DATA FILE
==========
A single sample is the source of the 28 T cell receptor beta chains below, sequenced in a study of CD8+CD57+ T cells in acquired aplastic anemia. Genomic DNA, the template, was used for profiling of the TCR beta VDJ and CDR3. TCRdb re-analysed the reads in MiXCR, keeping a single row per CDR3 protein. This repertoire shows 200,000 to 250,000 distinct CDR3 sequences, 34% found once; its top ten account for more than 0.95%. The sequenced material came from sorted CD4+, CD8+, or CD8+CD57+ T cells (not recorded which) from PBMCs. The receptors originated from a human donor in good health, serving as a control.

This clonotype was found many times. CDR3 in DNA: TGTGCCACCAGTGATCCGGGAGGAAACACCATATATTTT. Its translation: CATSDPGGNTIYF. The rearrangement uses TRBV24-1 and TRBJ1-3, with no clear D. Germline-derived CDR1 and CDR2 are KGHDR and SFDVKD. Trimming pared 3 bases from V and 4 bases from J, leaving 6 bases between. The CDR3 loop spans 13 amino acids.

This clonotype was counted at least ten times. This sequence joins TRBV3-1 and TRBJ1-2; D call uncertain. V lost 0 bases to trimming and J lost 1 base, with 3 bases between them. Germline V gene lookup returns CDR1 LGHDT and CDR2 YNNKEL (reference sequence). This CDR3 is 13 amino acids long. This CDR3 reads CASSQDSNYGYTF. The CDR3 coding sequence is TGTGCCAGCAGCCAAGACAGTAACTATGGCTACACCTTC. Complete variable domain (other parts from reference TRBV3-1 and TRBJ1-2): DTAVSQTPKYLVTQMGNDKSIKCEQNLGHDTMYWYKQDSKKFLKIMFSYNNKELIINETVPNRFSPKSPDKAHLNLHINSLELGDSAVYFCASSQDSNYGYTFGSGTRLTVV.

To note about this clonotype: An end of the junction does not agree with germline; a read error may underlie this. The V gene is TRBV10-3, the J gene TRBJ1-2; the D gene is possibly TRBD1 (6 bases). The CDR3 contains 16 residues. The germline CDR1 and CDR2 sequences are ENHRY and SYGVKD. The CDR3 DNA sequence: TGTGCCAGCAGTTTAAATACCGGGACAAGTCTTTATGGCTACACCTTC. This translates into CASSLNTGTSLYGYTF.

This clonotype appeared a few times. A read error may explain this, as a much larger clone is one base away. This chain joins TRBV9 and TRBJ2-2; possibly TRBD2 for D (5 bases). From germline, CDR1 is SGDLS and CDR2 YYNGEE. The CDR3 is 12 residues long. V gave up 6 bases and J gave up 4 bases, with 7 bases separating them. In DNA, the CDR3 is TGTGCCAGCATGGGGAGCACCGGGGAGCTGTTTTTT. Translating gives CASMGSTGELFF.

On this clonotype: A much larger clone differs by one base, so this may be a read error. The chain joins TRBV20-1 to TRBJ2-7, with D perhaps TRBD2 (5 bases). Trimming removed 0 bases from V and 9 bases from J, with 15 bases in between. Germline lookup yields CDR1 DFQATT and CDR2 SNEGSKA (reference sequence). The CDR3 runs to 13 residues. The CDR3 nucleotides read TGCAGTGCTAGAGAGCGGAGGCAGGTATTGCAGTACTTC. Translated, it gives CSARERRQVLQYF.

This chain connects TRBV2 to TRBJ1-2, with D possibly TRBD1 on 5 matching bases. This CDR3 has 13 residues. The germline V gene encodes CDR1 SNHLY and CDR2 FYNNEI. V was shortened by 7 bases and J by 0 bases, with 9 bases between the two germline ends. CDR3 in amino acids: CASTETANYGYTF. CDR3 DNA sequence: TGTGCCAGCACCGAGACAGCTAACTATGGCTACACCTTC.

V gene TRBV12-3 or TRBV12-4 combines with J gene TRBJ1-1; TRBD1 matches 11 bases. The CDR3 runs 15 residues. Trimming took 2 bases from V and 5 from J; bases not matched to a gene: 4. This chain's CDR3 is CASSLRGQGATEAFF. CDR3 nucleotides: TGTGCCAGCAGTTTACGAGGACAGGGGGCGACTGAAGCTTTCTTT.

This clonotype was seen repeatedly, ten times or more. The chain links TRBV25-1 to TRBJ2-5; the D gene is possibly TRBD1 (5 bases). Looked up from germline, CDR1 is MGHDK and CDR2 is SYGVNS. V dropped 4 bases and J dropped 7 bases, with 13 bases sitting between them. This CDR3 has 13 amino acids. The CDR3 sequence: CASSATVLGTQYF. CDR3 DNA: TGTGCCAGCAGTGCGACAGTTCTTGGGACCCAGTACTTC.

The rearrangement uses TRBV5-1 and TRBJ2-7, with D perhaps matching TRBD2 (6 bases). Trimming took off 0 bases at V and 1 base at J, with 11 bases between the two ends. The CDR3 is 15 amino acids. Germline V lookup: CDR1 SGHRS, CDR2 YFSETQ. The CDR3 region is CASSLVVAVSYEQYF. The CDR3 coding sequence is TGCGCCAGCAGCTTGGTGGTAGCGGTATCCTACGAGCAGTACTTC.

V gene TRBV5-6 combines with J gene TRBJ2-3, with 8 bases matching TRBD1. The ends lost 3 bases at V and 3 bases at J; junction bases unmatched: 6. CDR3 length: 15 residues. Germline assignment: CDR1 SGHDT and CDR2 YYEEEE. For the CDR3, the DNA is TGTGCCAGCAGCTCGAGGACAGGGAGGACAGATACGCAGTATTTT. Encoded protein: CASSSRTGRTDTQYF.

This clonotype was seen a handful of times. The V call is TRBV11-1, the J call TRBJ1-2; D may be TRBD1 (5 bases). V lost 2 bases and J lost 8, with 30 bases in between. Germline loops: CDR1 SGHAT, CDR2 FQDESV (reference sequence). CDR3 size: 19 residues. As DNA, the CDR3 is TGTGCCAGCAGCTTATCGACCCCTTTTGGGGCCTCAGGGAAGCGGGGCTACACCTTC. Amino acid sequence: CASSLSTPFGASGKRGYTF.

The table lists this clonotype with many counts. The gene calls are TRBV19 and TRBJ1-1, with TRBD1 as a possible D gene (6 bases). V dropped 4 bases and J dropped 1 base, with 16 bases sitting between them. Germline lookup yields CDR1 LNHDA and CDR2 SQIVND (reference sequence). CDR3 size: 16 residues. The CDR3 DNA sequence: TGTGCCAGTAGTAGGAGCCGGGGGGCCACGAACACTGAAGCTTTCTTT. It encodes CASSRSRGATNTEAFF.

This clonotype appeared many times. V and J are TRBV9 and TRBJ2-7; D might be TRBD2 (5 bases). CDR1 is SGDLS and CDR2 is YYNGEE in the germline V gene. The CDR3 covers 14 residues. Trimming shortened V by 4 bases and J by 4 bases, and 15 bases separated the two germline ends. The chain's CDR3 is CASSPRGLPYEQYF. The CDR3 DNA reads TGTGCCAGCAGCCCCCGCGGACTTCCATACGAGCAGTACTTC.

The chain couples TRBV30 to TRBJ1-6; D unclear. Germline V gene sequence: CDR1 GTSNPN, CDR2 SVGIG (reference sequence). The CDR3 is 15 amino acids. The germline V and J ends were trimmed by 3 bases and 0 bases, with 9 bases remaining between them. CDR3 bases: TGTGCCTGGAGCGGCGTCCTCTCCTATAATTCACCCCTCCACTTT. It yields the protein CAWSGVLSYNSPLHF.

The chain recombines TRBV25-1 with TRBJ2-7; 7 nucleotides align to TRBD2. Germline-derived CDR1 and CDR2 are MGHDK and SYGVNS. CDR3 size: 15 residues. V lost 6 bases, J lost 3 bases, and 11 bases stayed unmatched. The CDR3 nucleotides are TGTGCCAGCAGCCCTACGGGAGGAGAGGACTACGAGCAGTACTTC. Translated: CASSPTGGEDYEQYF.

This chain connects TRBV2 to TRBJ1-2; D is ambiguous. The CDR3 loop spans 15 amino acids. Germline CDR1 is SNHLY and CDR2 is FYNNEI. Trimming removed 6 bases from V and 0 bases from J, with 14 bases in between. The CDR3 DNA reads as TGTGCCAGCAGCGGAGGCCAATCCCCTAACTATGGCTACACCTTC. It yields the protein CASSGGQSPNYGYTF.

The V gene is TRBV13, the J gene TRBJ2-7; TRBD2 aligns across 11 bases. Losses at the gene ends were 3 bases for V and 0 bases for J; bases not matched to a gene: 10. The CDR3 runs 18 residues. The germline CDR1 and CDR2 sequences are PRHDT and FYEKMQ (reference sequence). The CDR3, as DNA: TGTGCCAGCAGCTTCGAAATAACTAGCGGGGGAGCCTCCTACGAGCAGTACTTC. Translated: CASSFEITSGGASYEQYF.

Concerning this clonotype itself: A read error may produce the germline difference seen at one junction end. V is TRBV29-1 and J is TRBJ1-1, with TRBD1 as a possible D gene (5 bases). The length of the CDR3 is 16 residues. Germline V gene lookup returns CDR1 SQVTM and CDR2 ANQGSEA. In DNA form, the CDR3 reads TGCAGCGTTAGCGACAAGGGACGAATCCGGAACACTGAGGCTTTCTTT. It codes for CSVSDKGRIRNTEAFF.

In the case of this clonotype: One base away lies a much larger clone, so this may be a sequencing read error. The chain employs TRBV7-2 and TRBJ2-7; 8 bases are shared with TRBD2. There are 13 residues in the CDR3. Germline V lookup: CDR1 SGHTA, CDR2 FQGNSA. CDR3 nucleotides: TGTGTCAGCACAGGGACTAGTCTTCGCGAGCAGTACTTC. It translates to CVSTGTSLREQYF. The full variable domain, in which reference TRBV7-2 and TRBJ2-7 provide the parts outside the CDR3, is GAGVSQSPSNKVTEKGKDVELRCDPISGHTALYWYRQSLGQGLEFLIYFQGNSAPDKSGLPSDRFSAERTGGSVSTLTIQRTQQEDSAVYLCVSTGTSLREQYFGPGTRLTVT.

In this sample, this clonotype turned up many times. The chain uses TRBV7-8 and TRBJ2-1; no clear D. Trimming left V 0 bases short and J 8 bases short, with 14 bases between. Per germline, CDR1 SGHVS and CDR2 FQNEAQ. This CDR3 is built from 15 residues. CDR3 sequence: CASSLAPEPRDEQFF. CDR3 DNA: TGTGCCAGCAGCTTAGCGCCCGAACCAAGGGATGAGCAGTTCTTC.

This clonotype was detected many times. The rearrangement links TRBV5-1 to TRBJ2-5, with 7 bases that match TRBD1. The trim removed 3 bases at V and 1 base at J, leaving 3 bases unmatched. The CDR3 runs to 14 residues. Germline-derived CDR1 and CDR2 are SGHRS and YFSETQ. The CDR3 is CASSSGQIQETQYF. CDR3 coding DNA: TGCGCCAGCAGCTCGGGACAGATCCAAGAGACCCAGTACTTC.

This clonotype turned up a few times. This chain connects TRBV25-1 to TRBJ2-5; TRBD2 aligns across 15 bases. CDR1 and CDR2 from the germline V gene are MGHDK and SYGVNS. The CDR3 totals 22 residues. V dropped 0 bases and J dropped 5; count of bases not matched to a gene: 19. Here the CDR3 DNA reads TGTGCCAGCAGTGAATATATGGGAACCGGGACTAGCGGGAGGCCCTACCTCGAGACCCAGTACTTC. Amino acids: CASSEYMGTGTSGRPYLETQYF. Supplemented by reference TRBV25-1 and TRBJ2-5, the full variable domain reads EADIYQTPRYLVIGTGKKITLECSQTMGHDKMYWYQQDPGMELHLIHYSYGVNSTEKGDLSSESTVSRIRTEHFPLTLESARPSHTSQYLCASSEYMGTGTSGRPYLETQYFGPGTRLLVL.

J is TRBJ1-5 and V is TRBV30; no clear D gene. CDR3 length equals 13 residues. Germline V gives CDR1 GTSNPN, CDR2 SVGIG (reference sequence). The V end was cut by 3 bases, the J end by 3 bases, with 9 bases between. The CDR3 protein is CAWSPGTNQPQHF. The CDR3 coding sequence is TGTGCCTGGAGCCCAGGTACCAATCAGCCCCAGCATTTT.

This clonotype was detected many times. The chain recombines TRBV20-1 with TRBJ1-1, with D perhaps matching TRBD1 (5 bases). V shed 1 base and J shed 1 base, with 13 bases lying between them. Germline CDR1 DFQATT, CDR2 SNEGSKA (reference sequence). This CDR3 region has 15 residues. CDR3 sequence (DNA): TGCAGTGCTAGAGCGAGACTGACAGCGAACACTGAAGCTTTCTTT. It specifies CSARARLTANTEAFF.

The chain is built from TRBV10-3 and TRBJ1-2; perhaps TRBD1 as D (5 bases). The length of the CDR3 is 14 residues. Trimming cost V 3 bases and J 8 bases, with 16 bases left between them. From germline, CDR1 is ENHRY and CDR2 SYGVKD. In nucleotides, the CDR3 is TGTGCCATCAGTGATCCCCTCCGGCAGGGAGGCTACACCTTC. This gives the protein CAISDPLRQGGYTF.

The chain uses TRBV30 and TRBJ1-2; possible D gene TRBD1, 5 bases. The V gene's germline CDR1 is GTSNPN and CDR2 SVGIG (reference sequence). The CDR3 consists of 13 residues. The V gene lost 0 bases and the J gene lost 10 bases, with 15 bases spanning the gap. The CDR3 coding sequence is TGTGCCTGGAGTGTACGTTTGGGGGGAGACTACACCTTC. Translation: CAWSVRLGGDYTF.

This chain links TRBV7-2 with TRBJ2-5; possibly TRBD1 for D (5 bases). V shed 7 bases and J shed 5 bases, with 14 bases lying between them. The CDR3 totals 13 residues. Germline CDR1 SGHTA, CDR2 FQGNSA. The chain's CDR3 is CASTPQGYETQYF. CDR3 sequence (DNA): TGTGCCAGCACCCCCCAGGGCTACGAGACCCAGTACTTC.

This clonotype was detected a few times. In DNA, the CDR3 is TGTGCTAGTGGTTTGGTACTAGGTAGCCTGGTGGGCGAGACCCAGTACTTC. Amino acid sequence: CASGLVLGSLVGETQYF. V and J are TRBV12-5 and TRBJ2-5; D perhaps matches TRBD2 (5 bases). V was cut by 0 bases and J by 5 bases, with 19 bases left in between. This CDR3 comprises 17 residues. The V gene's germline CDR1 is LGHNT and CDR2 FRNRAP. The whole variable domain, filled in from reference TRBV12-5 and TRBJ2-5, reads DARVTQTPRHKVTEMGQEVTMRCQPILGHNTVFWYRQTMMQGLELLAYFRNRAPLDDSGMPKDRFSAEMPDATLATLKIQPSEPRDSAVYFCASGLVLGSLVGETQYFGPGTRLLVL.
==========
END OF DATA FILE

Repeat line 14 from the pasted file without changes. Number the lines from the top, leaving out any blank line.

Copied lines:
This clonotype appeared many times. V and J are TRBV9 and TRBJ2-7; D might be TRBD2 (5 bases). CDR1 is SGDLS and CDR2 is YYNGEE in the germline V gene. The CDR3 covers 14 residues. Trimming shortened V by 4 bases and J by 4 bases, and 15 bases separated the two germline ends. The chain's CDR3 is CASSPRGLPYEQYF. The CDR3 DNA reads TGTGCCAGCAGCCCCCGCGGACTTCCATACGAGCAGTACTTC.